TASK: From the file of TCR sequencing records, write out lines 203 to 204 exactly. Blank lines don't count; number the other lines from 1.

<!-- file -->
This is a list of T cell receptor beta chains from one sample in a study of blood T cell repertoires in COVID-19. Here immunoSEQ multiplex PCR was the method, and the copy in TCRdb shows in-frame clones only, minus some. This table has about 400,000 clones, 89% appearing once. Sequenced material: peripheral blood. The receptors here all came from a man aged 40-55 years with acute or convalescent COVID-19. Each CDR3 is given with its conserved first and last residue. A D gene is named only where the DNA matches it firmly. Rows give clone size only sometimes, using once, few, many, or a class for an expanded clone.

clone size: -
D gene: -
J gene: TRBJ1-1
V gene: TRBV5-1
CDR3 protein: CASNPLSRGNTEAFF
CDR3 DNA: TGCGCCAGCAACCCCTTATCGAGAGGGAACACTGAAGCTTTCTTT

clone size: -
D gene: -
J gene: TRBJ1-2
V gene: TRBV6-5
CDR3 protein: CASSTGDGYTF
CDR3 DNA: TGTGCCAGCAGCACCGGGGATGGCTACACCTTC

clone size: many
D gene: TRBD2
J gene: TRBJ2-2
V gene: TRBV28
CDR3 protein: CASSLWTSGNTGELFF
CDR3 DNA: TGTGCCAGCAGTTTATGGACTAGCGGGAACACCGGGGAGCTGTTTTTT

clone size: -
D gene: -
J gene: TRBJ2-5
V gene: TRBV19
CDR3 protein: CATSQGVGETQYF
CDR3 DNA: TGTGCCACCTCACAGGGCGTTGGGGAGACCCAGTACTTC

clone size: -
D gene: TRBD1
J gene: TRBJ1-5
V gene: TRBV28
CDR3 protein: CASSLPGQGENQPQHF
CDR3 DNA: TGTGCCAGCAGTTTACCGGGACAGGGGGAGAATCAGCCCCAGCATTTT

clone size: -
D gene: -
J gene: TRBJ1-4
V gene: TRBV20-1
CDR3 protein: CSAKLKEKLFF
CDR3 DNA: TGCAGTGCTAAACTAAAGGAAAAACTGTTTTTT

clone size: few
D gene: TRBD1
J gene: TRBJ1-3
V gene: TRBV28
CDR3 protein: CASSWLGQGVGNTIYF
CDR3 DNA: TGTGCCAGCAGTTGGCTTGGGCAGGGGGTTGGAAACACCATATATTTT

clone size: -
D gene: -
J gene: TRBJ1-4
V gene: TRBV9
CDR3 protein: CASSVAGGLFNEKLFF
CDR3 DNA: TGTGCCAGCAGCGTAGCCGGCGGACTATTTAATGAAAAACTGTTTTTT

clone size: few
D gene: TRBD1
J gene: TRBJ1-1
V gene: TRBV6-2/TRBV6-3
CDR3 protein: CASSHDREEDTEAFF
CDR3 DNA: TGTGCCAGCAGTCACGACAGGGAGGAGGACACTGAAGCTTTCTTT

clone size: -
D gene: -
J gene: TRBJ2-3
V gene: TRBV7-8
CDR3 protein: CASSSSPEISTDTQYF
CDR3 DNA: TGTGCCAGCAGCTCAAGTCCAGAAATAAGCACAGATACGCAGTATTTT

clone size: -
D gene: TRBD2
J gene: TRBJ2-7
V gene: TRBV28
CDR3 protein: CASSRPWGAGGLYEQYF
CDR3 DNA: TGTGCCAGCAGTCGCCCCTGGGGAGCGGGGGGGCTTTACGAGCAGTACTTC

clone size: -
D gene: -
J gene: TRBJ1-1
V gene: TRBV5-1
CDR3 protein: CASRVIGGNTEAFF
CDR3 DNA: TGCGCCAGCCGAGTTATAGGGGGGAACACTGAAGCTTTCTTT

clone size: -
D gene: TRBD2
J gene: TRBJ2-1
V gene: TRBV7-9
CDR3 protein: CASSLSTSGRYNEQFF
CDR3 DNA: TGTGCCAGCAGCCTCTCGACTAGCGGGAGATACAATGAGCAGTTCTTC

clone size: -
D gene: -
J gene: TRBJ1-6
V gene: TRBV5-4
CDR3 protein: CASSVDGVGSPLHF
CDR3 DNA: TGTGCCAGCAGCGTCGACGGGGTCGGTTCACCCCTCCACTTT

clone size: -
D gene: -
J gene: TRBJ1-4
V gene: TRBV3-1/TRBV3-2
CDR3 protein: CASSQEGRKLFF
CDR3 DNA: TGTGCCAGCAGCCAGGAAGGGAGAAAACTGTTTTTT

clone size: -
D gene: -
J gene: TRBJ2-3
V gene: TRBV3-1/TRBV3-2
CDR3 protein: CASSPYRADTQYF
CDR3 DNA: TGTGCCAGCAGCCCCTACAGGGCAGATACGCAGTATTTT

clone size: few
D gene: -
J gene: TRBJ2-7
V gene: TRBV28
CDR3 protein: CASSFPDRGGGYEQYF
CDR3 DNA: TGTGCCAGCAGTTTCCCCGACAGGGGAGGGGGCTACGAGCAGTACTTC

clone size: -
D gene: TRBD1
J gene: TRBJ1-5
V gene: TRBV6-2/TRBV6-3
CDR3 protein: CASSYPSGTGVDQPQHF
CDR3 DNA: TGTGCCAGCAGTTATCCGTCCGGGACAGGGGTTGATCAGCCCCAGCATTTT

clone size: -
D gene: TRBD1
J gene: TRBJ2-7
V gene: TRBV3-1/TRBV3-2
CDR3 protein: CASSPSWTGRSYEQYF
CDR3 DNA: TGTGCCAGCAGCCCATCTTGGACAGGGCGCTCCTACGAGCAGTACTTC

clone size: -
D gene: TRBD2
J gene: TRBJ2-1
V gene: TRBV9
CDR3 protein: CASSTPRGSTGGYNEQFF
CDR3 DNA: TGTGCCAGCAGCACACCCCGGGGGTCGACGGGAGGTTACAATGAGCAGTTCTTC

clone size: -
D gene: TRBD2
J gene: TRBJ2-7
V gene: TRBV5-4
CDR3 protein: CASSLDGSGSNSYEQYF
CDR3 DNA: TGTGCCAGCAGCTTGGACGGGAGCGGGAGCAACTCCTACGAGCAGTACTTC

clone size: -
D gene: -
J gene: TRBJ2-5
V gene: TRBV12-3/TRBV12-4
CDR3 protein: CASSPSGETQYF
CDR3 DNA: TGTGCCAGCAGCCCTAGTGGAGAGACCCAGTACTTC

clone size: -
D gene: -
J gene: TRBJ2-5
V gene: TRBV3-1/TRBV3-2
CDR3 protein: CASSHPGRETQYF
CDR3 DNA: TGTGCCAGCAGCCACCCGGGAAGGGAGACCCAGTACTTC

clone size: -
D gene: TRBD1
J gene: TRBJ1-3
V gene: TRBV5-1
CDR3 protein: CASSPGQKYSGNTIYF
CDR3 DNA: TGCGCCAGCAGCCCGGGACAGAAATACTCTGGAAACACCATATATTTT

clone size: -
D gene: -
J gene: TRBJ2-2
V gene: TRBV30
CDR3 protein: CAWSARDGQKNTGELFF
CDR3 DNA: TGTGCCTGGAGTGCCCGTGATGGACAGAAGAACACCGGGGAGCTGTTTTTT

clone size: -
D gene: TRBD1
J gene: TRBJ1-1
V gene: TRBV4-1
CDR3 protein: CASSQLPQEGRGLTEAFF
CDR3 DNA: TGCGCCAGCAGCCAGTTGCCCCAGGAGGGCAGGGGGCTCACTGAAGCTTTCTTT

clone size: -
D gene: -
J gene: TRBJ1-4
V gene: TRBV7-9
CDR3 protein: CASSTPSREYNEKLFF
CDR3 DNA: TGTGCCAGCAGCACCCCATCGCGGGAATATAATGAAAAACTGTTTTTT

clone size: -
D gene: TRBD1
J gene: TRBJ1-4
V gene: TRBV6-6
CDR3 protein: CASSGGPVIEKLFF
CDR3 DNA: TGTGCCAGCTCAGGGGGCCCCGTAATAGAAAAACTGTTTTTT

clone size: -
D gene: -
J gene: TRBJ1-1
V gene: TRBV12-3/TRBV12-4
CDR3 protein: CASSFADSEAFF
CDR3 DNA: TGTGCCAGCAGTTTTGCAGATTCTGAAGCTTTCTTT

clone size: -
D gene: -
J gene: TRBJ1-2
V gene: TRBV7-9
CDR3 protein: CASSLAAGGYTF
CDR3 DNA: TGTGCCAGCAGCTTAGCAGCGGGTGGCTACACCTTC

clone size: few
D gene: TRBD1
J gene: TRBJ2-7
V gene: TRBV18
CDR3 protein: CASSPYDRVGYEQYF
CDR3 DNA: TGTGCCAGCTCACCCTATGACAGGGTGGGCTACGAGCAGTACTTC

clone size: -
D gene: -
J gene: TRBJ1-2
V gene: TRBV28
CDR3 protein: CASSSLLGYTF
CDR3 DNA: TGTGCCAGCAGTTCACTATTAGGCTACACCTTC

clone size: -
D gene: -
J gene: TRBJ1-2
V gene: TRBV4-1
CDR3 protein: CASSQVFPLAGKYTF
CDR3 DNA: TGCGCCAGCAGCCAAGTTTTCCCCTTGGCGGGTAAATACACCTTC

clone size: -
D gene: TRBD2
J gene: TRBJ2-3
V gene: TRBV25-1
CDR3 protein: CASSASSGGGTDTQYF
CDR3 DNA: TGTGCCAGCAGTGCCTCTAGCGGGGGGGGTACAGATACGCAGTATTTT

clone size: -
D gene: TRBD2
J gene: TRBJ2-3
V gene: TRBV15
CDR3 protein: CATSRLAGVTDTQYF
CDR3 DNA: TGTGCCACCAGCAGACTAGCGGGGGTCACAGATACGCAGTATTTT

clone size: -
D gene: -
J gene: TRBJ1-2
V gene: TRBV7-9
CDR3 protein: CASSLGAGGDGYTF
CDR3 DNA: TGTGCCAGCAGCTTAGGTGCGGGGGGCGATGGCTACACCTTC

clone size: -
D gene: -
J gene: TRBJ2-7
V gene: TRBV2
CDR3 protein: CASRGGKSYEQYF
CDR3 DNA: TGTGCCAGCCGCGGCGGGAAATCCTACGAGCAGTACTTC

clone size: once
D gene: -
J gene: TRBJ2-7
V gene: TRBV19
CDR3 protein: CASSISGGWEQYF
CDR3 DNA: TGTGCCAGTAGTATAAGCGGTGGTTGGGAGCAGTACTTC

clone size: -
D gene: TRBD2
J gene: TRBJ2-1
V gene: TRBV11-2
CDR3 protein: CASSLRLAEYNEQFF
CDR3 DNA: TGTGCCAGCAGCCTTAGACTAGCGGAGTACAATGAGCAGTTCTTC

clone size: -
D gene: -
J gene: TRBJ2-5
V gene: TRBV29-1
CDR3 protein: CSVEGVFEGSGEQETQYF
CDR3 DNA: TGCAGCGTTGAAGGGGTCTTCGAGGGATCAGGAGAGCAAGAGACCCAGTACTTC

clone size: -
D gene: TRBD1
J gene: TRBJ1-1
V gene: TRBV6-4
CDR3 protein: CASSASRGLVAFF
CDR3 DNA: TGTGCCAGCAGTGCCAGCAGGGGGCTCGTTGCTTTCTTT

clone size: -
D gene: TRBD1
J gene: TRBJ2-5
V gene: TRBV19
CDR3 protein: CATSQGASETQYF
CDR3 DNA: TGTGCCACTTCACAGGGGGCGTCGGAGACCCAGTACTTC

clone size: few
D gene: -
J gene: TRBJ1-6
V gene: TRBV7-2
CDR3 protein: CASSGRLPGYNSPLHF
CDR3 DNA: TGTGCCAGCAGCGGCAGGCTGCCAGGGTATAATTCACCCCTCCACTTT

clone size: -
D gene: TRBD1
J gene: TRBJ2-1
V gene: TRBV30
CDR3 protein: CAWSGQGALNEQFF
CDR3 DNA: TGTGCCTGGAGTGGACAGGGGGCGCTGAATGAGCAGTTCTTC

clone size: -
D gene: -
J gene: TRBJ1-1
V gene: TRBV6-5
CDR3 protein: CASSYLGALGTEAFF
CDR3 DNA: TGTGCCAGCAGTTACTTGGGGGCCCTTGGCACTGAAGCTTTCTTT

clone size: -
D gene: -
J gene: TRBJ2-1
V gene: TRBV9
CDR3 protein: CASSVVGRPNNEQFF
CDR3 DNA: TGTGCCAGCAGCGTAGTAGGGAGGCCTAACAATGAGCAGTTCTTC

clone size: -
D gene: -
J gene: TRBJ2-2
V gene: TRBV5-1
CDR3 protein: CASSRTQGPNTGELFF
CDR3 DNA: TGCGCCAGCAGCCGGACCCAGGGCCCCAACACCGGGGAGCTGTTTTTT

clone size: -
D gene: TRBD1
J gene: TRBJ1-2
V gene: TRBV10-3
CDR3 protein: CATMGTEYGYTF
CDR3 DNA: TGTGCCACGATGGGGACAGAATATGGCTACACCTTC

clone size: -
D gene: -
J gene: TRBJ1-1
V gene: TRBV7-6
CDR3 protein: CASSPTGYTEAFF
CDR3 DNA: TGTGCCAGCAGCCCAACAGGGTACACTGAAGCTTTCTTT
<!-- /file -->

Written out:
V gene: TRBV25-1
CDR3 protein: CASSASSGGGTDTQYF